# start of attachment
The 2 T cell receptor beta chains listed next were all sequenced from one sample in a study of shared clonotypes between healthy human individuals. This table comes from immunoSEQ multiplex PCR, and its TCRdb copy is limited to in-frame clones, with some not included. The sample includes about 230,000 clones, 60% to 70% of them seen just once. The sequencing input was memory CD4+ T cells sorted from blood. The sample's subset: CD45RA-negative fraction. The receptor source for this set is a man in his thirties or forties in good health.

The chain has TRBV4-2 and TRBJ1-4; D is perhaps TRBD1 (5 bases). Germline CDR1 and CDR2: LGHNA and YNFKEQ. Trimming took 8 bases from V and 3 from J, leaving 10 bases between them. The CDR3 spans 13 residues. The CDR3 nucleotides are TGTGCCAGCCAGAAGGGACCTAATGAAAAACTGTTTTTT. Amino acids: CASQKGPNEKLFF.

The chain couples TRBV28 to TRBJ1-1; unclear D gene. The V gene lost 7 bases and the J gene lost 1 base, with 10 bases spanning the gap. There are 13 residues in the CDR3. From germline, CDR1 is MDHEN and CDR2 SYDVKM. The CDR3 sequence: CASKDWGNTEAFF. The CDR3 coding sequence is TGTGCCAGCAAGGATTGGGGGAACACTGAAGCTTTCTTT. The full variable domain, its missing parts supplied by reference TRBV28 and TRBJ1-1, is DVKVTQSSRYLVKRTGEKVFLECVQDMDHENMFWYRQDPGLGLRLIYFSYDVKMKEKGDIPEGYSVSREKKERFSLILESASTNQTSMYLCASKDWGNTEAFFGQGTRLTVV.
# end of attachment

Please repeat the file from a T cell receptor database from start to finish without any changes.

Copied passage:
The 2 T cell receptor beta chains listed next were all sequenced from one sample in a study of shared clonotypes between healthy human individuals. This table comes from immunoSEQ multiplex PCR, and its TCRdb copy is limited to in-frame clones, with some not included. The sample includes about 230,000 clones, 60% to 70% of them seen just once. The sequencing input was memory CD4+ T cells sorted from blood. The sample's subset: CD45RA-negative fraction. The receptor source for this set is a man in his thirties or forties in good health.

The chain has TRBV4-2 and TRBJ1-4; D is perhaps TRBD1 (5 bases). Germline CDR1 and CDR2: LGHNA and YNFKEQ. Trimming took 8 bases from V and 3 from J, leaving 10 bases between them. The CDR3 spans 13 residues. The CDR3 nucleotides are TGTGCCAGCCAGAAGGGACCTAATGAAAAACTGTTTTTT. Amino acids: CASQKGPNEKLFF.

The chain couples TRBV28 to TRBJ1-1; unclear D gene. The V gene lost 7 bases and the J gene lost 1 base, with 10 bases spanning the gap. There are 13 residues in the CDR3. From germline, CDR1 is MDHEN and CDR2 SYDVKM. The CDR3 sequence: CASKDWGNTEAFF. The CDR3 coding sequence is TGTGCCAGCAAGGATTGGGGGAACACTGAAGCTTTCTTT. The full variable domain, its missing parts supplied by reference TRBV28 and TRBJ1-1, is DVKVTQSSRYLVKRTGEKVFLECVQDMDHENMFWYRQDPGLGLRLIYFSYDVKMKEKGDIPEGYSVSREKKERFSLILESASTNQTSMYLCASKDWGNTEAFFGQGTRLTVV.